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Comment Re:Big deal (Score 1) 665

How are you going to evaluate a specialist if you elevate willful ignorance to a virtue?

      That's an interesting question. Loaded, but interesting.

      Let's see, the traditional means of evaluating a specialist in a society is by reputation and reference. Just like a good restaurant, usually you go there because other people go there. The herd is usually right. However in modern society there are all sorts of tricks that can skew this process, like monopolies or oligopolies, advertising (ie, he with the deepest pockets/most advertising dollars wins the greatest revenue, regardless of quality), etc. That's a good thinking person's question.

      The loaded part is "willful ignorance". Do you claim to know everything about everything? Assuming you're not a physician, I am willing to state that I know much more about your own body, the one you have lived in all your life - than you do. Yet I know nothing about architecture. I know my house is built of concrete, wood and steel, but don't ask me exactly how much load one of the walls can take, or how many feet of snow my roof will stand. Does this make me "willfully ignorant"? I'm sure I could study and get a degree in architecture, but those 6 years or so I wouldn't be able to see patients and by the end of it, I'd have fallen pretty far behind in the medical field, too.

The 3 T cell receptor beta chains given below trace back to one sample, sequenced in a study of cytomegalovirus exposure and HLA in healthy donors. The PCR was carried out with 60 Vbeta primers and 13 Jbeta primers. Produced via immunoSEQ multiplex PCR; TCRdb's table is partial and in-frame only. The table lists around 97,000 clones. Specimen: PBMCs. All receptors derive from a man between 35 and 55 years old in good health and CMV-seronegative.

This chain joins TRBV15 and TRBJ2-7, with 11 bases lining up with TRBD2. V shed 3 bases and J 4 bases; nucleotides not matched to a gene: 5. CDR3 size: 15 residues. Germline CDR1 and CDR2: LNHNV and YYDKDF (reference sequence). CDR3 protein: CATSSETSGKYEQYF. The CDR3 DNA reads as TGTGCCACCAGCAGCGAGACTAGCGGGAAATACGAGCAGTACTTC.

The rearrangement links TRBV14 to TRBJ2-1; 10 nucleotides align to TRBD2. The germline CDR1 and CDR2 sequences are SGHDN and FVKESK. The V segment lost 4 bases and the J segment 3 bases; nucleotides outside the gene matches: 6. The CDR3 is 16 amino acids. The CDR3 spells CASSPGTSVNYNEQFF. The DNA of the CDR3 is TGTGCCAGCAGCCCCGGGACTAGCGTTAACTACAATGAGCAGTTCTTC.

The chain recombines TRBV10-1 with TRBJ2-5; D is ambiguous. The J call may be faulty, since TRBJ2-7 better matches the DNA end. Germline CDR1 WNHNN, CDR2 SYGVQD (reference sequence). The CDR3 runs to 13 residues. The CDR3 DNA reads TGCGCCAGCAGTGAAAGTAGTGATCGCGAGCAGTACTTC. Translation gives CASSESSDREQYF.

There are some basic skills that everyone needs - language, arithmetic, driving, budgeting, social interaction, etc. These are the skills that let us understand and communicate with the world effectively. However outside of these skills, most people are "willfully ignorant" of a hell of a lot of information. Some of us specialize in order to effectively help the rest, be it building houses, producing food or goods, saving lives, managing companies, etc. The rest - who choose or lack the ability to specialize - are stuck at menial tasks or manual labor.

        That's the way civilization is.

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